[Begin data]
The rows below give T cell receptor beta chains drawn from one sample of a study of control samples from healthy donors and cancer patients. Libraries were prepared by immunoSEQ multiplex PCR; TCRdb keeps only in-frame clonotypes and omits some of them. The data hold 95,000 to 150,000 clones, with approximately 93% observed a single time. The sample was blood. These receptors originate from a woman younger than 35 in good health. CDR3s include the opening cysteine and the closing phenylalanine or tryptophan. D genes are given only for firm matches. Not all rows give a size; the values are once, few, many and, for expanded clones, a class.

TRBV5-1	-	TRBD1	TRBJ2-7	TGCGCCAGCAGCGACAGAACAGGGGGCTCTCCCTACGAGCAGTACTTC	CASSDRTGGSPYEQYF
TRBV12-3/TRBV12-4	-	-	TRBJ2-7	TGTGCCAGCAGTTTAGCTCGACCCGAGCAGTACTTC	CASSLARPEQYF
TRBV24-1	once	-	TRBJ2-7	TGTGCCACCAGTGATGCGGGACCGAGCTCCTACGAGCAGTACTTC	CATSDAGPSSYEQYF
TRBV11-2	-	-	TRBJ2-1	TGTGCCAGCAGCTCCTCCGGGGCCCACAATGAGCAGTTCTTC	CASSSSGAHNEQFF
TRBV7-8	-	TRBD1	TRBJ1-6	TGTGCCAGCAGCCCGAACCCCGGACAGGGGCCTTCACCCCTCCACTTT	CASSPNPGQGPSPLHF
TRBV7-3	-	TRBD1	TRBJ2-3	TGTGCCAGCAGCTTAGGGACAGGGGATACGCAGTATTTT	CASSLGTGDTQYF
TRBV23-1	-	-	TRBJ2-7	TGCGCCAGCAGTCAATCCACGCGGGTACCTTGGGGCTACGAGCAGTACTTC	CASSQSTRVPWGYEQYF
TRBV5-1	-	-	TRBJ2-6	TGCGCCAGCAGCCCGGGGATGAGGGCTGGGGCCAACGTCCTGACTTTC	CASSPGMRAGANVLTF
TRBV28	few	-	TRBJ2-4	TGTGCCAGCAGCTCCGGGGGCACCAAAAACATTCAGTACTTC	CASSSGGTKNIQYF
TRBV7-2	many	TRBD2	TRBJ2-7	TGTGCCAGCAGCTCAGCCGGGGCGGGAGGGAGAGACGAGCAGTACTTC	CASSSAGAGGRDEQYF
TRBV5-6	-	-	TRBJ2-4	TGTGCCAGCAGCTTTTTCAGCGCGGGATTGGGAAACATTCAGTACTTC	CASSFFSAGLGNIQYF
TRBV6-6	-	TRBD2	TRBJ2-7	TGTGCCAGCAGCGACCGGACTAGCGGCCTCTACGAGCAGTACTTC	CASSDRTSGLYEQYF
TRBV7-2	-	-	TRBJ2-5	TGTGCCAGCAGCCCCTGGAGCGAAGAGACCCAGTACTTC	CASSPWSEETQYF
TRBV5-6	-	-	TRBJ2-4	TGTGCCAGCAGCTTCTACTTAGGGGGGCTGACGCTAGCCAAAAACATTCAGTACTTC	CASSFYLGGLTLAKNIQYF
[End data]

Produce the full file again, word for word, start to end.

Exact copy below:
The rows below give T cell receptor beta chains drawn from one sample of a study of control samples from healthy donors and cancer patients. Libraries were prepared by immunoSEQ multiplex PCR; TCRdb keeps only in-frame clonotypes and omits some of them. The data hold 95,000 to 150,000 clones, with approximately 93% observed a single time. The sample was blood. These receptors originate from a woman younger than 35 in good health. CDR3s include the opening cysteine and the closing phenylalanine or tryptophan. D genes are given only for firm matches. Not all rows give a size; the values are once, few, many and, for expanded clones, a class.

TRBV5-1	-	TRBD1	TRBJ2-7	TGCGCCAGCAGCGACAGAACAGGGGGCTCTCCCTACGAGCAGTACTTC	CASSDRTGGSPYEQYF
TRBV12-3/TRBV12-4	-	-	TRBJ2-7	TGTGCCAGCAGTTTAGCTCGACCCGAGCAGTACTTC	CASSLARPEQYF
TRBV24-1	once	-	TRBJ2-7	TGTGCCACCAGTGATGCGGGACCGAGCTCCTACGAGCAGTACTTC	CATSDAGPSSYEQYF
TRBV11-2	-	-	TRBJ2-1	TGTGCCAGCAGCTCCTCCGGGGCCCACAATGAGCAGTTCTTC	CASSSSGAHNEQFF
TRBV7-8	-	TRBD1	TRBJ1-6	TGTGCCAGCAGCCCGAACCCCGGACAGGGGCCTTCACCCCTCCACTTT	CASSPNPGQGPSPLHF
TRBV7-3	-	TRBD1	TRBJ2-3	TGTGCCAGCAGCTTAGGGACAGGGGATACGCAGTATTTT	CASSLGTGDTQYF
TRBV23-1	-	-	TRBJ2-7	TGCGCCAGCAGTCAATCCACGCGGGTACCTTGGGGCTACGAGCAGTACTTC	CASSQSTRVPWGYEQYF
TRBV5-1	-	-	TRBJ2-6	TGCGCCAGCAGCCCGGGGATGAGGGCTGGGGCCAACGTCCTGACTTTC	CASSPGMRAGANVLTF
TRBV28	few	-	TRBJ2-4	TGTGCCAGCAGCTCCGGGGGCACCAAAAACATTCAGTACTTC	CASSSGGTKNIQYF
TRBV7-2	many	TRBD2	TRBJ2-7	TGTGCCAGCAGCTCAGCCGGGGCGGGAGGGAGAGACGAGCAGTACTTC	CASSSAGAGGRDEQYF
TRBV5-6	-	-	TRBJ2-4	TGTGCCAGCAGCTTTTTCAGCGCGGGATTGGGAAACATTCAGTACTTC	CASSFFSAGLGNIQYF
TRBV6-6	-	TRBD2	TRBJ2-7	TGTGCCAGCAGCGACCGGACTAGCGGCCTCTACGAGCAGTACTTC	CASSDRTSGLYEQYF
TRBV7-2	-	-	TRBJ2-5	TGTGCCAGCAGCCCCTGGAGCGAAGAGACCCAGTACTTC	CASSPWSEETQYF
TRBV5-6	-	-	TRBJ2-4	TGTGCCAGCAGCTTCTACTTAGGGGGGCTGACGCTAGCCAAAAACATTCAGTACTTC	CASSFYLGGLTLAKNIQYF